Alcorn, Randy, Heaven. Tyndale, 2004.
Boettner, Loraine, Immortality. P&R, 1962.
Fabarez, Mike, 10 Mistakes People Make About Heaven, Hell and the Afterlife. Harvest House, 2018.
Gomes, Alan, 40 Questions About Heaven and Hell. Kregel, 2018.
Kreeft, Peter, Everything You Ever Wanted to Know About Heaven . . . But Never Dreamed of Asking. Ignatius, 1990.
Morey, Robert, Death and the Afterlife. Bethany House, 2001.
Morgan, Christopher and Robert Peterson, eds., Heaven. Crossway, 2014.
Pache, Rene, The Future Life. Moody, 1962.
Twelftree, Graham, Life After Death. Monarch, 2002.
Williamson, Paul, Death and the Afterlife: Biblical Perspectives on Ultimate Questions. IVP, 2017.
Five, concerning “evidence that we survive death” – this too is another big discussion, requiring an article or two just for starters. But three brief things can be said. First, the science of NDE (Near-Death Experiences) is one area where even many non-Christians are doing work in. It is not just something only Christians are interested in.
Second, on many of these issues it all depends on one’s presuppositions. If one is committed to philosophical naturalism for example, one will rule out a priori any sort of miracle, including life after death and resurrection. So then the conversation has to be taken back a step and those sorts of issues must first be thrashed out.
Third, a number of important works by noted Christian apologists deal with this matter. It has been covered by many careful Christian thinkers over the years, with Gary Habermas being one of them. Check him out here: www.youtube.com/watch?v=_Y56qjTFd4M
Another is Steve Miller, also on video: seanmcdowell.org/blog/near-death-experiences-the-evidence
But if books are preferred, see these two to begin with:
Habermas, Gary and J. P. Moreland, Beyond Death: Exploring the Evidence for Immortality. Crossway, 1992, 1998.
Miller, J. Steve, Near-Death Experiences as Evidence for the Existence of God and Heaven. Wisdom Creek Press, 2012.
Six, as to things like evolutionary biology and related fields, one can run with just the secular take on all this. But the biblical Christian will seek to let revealed biblical truths form the framework by which such matters are assessed and evaluated.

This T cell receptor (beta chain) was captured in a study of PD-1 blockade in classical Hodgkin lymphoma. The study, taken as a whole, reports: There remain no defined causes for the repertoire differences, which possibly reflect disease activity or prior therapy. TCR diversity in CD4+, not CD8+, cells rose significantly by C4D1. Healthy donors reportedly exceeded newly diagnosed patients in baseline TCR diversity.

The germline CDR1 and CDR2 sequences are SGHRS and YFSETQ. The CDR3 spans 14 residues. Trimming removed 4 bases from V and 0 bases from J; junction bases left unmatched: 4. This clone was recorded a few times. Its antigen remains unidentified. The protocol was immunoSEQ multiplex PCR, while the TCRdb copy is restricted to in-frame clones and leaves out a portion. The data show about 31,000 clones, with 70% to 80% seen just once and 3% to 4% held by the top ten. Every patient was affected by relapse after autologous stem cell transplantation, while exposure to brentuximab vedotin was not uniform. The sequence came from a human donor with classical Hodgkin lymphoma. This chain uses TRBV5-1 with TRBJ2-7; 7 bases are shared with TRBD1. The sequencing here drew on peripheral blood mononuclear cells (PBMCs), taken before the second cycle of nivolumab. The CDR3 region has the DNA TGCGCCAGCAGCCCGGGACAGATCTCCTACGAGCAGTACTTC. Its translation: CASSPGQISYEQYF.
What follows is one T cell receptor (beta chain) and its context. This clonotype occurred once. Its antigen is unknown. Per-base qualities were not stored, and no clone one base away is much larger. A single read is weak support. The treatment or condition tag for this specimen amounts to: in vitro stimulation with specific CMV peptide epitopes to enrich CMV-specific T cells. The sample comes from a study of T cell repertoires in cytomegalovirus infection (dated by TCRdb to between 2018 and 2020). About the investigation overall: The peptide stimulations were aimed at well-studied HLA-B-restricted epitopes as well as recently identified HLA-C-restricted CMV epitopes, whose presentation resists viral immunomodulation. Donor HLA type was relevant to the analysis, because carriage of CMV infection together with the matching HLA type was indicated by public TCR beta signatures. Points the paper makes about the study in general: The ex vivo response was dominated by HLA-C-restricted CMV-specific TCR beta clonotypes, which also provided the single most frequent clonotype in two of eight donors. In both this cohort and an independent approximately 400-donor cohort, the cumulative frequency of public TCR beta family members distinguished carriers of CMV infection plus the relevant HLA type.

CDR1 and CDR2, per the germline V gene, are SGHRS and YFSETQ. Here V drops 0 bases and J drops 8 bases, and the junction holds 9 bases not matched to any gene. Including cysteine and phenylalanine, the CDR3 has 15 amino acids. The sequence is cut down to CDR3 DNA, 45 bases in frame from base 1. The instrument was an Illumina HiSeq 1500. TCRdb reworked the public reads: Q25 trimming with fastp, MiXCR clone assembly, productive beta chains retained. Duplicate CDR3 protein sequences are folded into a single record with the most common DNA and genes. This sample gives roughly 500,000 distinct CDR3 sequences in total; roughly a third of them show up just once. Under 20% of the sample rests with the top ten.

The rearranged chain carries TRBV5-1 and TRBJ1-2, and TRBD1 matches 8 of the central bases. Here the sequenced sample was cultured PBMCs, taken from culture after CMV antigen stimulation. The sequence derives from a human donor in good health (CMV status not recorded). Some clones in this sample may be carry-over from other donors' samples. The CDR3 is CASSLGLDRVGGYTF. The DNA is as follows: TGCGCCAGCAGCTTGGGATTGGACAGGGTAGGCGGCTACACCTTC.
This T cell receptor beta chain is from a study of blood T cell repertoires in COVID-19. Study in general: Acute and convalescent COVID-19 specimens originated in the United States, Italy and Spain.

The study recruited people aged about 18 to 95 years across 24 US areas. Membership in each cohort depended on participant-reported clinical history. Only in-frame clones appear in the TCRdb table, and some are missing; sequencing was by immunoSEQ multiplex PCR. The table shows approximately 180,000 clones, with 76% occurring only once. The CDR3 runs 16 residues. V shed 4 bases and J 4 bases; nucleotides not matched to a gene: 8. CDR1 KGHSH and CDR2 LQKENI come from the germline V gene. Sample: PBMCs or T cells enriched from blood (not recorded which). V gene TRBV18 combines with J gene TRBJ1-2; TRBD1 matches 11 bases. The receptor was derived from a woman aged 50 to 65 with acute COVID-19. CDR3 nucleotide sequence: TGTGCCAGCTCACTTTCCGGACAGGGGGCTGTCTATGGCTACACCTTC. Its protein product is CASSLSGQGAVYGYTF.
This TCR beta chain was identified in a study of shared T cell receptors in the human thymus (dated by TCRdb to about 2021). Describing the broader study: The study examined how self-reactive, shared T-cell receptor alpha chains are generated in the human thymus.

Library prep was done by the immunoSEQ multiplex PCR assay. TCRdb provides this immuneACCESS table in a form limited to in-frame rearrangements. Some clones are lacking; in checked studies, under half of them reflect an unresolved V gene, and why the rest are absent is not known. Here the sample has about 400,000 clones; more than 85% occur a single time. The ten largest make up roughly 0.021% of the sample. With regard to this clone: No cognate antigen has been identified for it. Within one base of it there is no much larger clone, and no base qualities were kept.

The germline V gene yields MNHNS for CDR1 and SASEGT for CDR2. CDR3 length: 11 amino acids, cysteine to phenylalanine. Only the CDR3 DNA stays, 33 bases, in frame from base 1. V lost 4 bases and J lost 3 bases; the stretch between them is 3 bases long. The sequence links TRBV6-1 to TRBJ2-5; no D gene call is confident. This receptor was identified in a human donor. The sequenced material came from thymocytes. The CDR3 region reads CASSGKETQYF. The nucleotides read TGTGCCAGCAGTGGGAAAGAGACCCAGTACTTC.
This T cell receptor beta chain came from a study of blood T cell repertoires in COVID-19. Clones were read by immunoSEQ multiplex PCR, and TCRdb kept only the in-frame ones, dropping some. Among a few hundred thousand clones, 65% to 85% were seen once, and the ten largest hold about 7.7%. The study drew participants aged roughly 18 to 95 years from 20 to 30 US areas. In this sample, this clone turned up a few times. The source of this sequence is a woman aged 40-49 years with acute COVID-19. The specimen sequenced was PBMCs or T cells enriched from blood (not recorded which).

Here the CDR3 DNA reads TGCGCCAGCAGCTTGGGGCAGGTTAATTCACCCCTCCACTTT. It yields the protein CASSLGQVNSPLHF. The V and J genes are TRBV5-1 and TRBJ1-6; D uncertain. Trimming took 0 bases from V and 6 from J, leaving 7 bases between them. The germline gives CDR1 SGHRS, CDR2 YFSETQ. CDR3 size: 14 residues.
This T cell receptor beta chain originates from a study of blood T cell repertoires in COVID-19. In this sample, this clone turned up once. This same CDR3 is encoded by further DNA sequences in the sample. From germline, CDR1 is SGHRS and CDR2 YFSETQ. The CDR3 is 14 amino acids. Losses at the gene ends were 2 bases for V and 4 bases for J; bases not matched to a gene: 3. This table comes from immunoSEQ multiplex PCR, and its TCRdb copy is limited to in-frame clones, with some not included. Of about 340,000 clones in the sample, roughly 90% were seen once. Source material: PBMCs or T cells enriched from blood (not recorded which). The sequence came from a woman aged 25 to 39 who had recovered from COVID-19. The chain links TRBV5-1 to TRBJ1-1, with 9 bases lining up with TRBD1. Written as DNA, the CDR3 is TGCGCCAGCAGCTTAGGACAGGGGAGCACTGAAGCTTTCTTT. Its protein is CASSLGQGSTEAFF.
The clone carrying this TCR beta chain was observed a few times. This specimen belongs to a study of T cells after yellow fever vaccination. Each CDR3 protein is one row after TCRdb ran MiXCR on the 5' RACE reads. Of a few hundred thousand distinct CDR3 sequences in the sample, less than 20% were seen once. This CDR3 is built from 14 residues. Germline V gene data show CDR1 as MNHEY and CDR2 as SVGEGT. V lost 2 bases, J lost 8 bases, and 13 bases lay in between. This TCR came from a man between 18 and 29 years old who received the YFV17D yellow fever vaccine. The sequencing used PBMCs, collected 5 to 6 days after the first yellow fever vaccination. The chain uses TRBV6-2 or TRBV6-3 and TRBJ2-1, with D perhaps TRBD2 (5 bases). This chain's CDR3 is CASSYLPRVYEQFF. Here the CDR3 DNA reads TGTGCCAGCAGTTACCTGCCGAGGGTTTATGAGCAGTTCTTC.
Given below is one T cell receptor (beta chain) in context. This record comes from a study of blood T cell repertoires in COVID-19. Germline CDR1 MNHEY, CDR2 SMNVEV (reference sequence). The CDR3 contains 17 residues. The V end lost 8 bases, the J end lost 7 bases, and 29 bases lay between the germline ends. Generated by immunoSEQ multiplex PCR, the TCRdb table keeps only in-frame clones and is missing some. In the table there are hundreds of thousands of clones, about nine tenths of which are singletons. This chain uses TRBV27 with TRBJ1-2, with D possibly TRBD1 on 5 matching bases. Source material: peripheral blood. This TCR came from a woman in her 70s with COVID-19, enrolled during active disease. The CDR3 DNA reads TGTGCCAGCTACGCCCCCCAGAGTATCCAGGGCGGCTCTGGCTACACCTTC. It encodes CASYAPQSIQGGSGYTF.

As I said above, it makes all the difference in the world how one approaches such matters: is Scripture the supreme arbiter of truth here, or is it just an interesting book of moralisms that has no real bearing on any of the big questions in life?
And the truth is, plenty of important work has already been done in these fields. Those scientists, philosophers and others who are also strongly committed Christians already have thought and written quite a lot on these matters. Thus my commentator should be aware of at least some of their key works.
I have been interested in these issues for a while now, so last year I put together a bibliography looking at a number of related themes: anthropology, neuroscience, socio-biology, the mind-body problem, evolutionary psychology, and the new brain research. See here: billmuehlenberg.com/2020/02/17/biblical-anthropology-a-readers-guide/
It features 60 key books that can be read with great profit. Again, knowing nothing about my commentator, I do not know if he is familiar with any of these sorts of titles – but he should be. The various questions he raises – and many others like them – are all carefully and intelligently answered in many of the books featured there.
Seven, and as a subset to the last point, I would let my biblical faith determine how I understand things like evolutionary biology, and not the other way around. It sounds from what he has said that he believes that at some point in evolutionary history consciousness became a feature of human beings. The biblical view would differ.
Assuming the account in Genesis is not pure myth but features historical truth, it does not posit a slow development from non-human to human, but the sudden appearance of human beings, complete with consciousness and the like. Our first parents had consciousness and a soul from day one – from when God first created them.
A somewhat different question – when the soul is created and/or united with each individual human being – does have at least two main answers. The theologically literate Christian would know about these two basic options: traducianism or creationism. I speak to them briefly here: billmuehlenberg.com/2019/07/18/on-original-sin-part-two/
So if this fellow is not asking rhetorical questions, but really does want to know what I and other biblically informed Christians think about such issues, I hope he makes use of the bibliographies I have presented here and grabs some of these important works to learn more.
If he knows more about his chosen field in terms of the secular worldview and analysis that it provides than he does about the biblical and theological perspectives, then he needs to correct that imbalance. I hope he will run with some of the reading tips I have offered here.
If he is asking honest questions and looking for honest answers, I think a lot of the titles contained in the bibliographies featured here will be of some real assistance.